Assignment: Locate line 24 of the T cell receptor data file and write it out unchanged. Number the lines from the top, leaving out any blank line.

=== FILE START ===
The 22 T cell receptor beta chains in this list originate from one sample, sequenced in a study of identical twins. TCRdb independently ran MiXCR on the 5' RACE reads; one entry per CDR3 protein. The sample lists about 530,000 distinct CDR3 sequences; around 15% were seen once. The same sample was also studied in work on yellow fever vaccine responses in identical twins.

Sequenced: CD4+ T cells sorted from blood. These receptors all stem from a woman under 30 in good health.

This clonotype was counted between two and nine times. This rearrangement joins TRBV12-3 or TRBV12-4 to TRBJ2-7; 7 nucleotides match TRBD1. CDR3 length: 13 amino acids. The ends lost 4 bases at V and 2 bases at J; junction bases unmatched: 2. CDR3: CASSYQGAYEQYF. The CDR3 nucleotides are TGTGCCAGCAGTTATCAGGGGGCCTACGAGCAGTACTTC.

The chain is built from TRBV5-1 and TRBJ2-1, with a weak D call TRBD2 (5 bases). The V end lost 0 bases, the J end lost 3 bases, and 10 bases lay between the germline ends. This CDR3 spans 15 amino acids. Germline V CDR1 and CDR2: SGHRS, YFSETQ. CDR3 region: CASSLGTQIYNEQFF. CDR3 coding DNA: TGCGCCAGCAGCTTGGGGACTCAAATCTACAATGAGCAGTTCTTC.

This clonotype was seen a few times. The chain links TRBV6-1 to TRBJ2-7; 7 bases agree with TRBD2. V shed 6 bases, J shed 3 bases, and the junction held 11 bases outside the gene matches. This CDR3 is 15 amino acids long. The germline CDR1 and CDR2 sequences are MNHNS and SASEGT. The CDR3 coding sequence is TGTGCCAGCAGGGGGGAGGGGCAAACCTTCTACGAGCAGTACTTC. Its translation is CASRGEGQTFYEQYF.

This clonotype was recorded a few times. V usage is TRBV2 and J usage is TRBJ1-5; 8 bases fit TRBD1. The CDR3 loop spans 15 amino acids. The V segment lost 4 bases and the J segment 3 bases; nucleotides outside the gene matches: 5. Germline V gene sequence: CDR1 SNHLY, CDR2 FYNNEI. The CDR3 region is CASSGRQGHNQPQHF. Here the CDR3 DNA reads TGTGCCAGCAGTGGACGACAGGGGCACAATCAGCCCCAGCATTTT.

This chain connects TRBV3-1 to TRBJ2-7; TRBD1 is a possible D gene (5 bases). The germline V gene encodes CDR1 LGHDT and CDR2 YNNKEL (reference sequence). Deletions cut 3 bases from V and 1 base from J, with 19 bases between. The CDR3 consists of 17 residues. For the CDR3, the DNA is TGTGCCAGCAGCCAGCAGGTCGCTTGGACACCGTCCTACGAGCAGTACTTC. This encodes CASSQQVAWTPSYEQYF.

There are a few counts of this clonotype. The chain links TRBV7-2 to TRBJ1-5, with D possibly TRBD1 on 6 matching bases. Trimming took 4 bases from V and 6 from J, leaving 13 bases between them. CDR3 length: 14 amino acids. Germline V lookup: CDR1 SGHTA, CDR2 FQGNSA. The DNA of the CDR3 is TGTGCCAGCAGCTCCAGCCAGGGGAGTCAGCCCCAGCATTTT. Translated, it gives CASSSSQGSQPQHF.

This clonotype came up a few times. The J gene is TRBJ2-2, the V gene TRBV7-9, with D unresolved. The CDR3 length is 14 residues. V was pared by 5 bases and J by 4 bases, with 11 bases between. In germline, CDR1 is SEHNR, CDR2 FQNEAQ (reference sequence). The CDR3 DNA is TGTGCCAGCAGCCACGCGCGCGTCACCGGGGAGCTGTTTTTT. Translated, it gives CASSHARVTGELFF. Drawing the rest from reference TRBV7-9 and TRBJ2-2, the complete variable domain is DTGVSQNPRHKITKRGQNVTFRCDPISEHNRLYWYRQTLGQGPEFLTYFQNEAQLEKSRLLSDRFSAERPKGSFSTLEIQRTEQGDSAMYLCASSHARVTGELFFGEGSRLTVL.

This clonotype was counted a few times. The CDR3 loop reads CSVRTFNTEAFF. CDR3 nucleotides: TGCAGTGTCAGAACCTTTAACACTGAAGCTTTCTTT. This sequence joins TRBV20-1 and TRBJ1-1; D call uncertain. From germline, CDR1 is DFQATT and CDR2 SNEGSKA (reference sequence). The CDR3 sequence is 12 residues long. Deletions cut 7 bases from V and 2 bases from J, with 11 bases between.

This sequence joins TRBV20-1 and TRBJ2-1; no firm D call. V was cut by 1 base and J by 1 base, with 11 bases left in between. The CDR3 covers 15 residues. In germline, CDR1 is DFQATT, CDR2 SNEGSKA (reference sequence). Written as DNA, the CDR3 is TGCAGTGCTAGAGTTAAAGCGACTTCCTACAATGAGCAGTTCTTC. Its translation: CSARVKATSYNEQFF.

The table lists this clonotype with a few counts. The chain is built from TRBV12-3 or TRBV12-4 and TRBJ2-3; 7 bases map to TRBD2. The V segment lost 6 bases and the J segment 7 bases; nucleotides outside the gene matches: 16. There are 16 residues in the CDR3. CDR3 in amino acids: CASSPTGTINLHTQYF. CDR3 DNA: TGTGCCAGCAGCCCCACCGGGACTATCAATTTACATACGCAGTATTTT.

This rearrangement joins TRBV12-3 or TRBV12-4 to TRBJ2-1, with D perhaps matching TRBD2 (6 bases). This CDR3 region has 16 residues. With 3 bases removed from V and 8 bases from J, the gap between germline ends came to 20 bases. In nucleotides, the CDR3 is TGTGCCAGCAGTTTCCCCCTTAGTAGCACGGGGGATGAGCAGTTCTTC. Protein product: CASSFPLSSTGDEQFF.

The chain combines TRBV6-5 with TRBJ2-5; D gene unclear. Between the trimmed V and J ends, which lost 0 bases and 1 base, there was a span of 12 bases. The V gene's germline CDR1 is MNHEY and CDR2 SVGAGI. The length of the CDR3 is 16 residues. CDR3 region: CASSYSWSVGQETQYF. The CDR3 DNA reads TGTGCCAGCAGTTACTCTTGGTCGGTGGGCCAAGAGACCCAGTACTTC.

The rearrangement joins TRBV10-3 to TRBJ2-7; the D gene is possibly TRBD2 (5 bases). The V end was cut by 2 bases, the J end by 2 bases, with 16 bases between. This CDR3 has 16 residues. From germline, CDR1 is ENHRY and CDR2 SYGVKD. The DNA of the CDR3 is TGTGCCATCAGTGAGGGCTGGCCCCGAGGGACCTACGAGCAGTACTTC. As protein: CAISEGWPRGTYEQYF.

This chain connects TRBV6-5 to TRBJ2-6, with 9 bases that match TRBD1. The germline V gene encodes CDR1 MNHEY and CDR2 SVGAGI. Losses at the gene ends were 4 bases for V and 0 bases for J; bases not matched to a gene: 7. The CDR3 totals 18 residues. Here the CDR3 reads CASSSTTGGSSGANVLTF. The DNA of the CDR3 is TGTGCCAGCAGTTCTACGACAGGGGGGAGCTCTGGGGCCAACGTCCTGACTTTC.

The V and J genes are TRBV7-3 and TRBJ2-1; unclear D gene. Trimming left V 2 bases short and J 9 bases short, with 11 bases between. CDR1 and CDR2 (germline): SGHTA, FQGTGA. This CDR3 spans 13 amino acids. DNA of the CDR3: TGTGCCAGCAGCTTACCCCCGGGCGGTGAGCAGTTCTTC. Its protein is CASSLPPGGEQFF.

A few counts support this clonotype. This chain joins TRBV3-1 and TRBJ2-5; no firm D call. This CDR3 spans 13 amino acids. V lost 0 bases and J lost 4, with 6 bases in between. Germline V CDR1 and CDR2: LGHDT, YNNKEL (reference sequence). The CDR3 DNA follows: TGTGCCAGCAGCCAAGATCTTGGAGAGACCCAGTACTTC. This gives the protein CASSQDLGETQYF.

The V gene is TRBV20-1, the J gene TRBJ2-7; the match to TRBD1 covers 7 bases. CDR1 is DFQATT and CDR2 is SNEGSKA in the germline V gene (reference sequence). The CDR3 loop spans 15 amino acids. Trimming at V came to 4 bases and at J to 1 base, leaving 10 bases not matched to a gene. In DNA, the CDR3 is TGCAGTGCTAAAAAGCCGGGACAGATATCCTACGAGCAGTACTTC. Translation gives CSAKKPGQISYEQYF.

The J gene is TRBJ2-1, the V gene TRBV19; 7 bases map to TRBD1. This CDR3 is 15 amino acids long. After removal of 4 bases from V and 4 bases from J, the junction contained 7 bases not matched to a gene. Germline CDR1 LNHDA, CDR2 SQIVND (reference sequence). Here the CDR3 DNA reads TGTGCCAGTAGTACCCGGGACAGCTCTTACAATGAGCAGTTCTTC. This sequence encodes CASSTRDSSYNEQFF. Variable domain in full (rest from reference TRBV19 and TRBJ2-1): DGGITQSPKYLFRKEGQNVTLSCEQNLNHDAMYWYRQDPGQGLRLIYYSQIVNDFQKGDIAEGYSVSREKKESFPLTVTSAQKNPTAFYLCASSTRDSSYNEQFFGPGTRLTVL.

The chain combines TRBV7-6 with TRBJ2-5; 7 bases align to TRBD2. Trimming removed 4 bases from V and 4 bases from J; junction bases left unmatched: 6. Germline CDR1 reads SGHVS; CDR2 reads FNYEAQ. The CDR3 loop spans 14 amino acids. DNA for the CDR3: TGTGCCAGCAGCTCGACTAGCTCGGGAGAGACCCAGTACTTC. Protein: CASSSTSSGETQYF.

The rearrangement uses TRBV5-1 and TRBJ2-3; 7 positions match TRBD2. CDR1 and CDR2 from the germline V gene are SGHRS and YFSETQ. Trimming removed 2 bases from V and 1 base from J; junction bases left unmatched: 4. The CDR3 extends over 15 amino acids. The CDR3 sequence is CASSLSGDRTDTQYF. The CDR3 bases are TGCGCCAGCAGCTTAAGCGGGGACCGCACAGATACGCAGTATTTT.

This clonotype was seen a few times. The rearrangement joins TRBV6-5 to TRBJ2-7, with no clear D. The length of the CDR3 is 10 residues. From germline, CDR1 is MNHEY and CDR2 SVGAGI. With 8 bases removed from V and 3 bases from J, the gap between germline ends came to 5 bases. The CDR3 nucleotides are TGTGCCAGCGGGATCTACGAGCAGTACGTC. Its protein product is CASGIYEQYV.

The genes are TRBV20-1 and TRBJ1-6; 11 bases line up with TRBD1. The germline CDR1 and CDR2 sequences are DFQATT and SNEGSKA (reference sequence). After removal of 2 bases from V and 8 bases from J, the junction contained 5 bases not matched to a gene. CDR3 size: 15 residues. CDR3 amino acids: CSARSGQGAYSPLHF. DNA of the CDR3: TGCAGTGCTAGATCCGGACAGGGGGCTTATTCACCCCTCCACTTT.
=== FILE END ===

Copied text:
The genes are TRBV20-1 and TRBJ1-6; 11 bases line up with TRBD1. The germline CDR1 and CDR2 sequences are DFQATT and SNEGSKA (reference sequence). After removal of 2 bases from V and 8 bases from J, the junction contained 5 bases not matched to a gene. CDR3 size: 15 residues. CDR3 amino acids: CSARSGQGAYSPLHF. DNA of the CDR3: TGCAGTGCTAGATCCGGACAGGGGGCTTATTCACCCCTCCACTTT.